for the horticultural industry
December 2012 - January 2013
The development of LEDs for
horticultural production applications
is moving fast, and there are now
several examples of commercially-
available LED lights that manufacturers
have developed specifically for the
horticultural market.
A number of progressive horticultural
companies are already investing in these
products and techniques, so does this mean
that LEDs already make economic sense?
To get an insight into the current economics
of LEDs, HDC commissioned a project (ref.
PO 010) with Farm Energy Centre to look at
how the capital and running costs of LEDs
compare to conventional lighting.
A set of example installations were
investigated as part of a desk-based study.
The applications investigated were:
• Photoperiodic lighting
– where LEDs
are used as a replacement for tungsten
lighting over flowering crops, soft fruit
• Young plant lighting
– here, the LEDs
are used to replace fluorescent tubes
in growing rooms or on multilayer
benches in greenhouses.
• Inter-crop lighting
– here, arrays of
LEDs are placed deep in the crop
canopy to stimulate activity from the
parts of the plants that are shaded
in traditional production systems.
Applications are in both the ornamental
and edible protected crops sector, with
cut flowers and vine crops (e.g. tomato)
being the most suitable.
Growers get the latest thinking on LEDs
development have progressed, it has come
to be accepted that energy saving is only
part of the picture. Project PO 010 further
reinforces this and quantifies what cropping
improvements need to be worth to make an
LED installation cost effective.
Sharing knowledge and
At HDC’s ‘Focus on Light Spectrum’
Event on 4th December at Stockbridge
Technology Centre (STC), issues
surrounding how lighting plants can
change plant performance, as well as drive
photosynthesis, was explored.
Growers discovered the latest thinking
on how specific wavelengths of light can
manipulate plant shape, colour of leaves
and flowers, rooting, chemical composition
and timing of flowering, and attracting pests
out of crops and preventing disease spread.
A number of short presentations were given
at the event by researchers, consultants
and growers, and the audience had the
chance to hear first-hand the experiences
of some of the early adopters of LEDs and
spectral filters. Delegates could also view
Stockbridge Technology Centre’s new ‘LED4
Crops’ facility – a new resource that the
industry can use to develop successful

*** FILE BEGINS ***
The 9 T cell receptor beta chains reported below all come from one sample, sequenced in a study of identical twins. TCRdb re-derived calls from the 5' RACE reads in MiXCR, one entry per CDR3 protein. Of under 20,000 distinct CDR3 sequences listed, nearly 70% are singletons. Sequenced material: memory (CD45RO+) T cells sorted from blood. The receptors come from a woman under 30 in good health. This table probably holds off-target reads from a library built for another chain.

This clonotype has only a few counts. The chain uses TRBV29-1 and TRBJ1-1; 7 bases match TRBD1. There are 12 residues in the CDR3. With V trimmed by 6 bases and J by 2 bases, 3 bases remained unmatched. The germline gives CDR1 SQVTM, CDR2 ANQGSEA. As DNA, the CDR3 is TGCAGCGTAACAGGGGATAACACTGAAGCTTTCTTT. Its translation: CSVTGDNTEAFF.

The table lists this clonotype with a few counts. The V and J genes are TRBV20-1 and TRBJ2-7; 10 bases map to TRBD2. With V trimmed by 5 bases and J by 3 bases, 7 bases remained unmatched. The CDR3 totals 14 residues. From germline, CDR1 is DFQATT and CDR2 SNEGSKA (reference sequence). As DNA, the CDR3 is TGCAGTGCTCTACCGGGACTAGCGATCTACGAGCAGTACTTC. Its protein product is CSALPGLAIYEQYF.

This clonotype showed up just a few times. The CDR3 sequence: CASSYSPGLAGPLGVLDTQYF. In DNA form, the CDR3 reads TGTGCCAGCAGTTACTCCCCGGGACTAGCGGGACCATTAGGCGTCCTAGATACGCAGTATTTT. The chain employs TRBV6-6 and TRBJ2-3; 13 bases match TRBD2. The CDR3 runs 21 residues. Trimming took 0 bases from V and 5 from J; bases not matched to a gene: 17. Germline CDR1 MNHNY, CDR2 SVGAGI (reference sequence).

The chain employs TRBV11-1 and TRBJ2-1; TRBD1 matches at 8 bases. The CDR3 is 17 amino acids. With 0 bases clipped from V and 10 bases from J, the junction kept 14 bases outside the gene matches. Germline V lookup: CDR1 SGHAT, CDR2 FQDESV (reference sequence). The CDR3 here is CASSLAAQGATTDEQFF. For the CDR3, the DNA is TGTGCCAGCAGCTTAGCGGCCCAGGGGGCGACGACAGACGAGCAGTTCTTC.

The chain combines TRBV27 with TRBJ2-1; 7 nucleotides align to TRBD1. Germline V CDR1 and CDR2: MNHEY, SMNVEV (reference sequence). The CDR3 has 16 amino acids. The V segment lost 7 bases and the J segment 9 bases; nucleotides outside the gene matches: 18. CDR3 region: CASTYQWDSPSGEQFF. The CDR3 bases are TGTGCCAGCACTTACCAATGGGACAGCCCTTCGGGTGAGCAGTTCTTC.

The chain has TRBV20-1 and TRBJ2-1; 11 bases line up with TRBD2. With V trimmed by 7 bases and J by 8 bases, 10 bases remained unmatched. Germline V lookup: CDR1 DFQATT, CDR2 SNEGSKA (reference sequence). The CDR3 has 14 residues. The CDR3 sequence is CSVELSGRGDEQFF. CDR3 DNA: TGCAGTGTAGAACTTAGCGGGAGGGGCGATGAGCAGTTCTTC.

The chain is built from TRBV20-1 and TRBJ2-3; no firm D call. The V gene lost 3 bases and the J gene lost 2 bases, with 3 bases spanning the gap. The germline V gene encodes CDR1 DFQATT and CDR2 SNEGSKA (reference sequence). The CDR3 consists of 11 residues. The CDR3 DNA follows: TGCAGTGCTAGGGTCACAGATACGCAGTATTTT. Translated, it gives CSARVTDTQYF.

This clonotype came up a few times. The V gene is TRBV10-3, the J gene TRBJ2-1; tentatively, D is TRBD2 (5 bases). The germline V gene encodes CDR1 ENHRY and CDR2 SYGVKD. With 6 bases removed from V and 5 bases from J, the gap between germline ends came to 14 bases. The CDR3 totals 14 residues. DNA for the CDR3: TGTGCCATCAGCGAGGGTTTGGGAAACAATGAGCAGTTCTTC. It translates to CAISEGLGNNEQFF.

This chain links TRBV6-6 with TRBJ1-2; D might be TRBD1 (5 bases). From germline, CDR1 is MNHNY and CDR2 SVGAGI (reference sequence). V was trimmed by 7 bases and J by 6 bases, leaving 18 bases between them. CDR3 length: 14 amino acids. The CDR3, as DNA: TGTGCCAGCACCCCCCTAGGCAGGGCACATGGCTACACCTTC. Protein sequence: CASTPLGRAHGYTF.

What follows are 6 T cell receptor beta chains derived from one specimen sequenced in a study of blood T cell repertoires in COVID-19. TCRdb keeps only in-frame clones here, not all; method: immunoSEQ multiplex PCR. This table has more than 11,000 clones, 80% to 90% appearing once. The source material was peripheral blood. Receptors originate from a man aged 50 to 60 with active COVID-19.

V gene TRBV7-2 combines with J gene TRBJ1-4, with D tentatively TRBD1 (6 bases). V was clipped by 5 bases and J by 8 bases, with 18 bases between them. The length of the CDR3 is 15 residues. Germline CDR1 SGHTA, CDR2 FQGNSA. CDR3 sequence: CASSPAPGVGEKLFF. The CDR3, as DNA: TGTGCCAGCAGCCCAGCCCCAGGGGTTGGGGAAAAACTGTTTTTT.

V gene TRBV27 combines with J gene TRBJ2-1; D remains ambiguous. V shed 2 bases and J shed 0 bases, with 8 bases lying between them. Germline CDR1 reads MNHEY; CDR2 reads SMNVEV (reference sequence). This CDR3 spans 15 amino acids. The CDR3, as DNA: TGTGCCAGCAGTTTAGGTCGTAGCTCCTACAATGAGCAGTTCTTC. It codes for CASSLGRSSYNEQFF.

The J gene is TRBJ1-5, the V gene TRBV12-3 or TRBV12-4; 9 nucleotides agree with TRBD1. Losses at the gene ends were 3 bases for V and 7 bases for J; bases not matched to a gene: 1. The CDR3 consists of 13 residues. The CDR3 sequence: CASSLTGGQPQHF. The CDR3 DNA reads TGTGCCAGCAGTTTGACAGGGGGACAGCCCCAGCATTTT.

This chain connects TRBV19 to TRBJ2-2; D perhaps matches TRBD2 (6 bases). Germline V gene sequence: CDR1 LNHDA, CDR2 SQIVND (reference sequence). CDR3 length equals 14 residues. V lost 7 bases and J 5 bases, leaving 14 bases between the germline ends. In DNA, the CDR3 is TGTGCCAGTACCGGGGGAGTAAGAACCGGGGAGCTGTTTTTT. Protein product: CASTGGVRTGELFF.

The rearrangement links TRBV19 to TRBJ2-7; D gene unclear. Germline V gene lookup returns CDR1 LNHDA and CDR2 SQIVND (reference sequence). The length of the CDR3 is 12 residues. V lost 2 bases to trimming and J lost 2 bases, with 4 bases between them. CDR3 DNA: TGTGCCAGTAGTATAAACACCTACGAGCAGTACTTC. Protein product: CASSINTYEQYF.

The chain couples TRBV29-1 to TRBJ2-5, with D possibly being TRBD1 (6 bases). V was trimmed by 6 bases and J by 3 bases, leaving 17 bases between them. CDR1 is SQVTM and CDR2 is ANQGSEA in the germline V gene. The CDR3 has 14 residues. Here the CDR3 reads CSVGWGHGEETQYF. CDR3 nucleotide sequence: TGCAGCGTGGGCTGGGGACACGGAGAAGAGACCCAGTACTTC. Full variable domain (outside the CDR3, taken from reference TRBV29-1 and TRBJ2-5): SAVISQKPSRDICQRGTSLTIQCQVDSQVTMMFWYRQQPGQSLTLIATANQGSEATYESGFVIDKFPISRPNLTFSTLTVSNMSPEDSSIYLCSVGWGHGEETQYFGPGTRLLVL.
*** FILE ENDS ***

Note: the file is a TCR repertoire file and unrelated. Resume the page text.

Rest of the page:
applications of LED lighting techniques.
For the report on Project PO 010 and the
presentation from the Light Spectrum event,
see the HDC website:
The results revealed that young plant
lighting is the most economically viable.
Where the LEDs are used to replace tubular
fluorescent lamps, paybacks of five years or
less are achievable. Also, moving to multi-
tier growing—with LEDs being used to light
the crops on the lower benches—can make
economic sense, as it allows better space
utilisation in the greenhouse.
With the other two applications, the
economics are not as clear cut, and
paybacks of less than five years can only
be achieved if the energy saving features
of LEDs can be supplemented by cropping
improvements, such as better quality, more
yield, and less disease.
When the concept of using LEDs for
horticultural crop lighting was first mooted,
much of the talk was about their energy
saving advantages and the promise that
they could slash the energy consumption
and running costs of lighting installations.
However, as LED knowledge and hardware
Energy market update
We’ve seen a rise of just over 10% in the wholesale cost of gas and electricity and
the cost of crude oil has steadily increased. Political unrest is perhaps the biggest
determining factor, and the continuing turmoil in the Middle East is making things
particularly nervous.
The availability of energy from renewable generators is now also starting to become a
key factor in determining wholesale energy prices, particularly in the short-term markets.
Overall, the analysts are predicting continuing energy price inflation, so prepare your
buying strategy and energy budgets with this in mind.
Multi-tier lighting using LEDs as an alternative to tubular fluorescent lighting can give paybacks of five years or less
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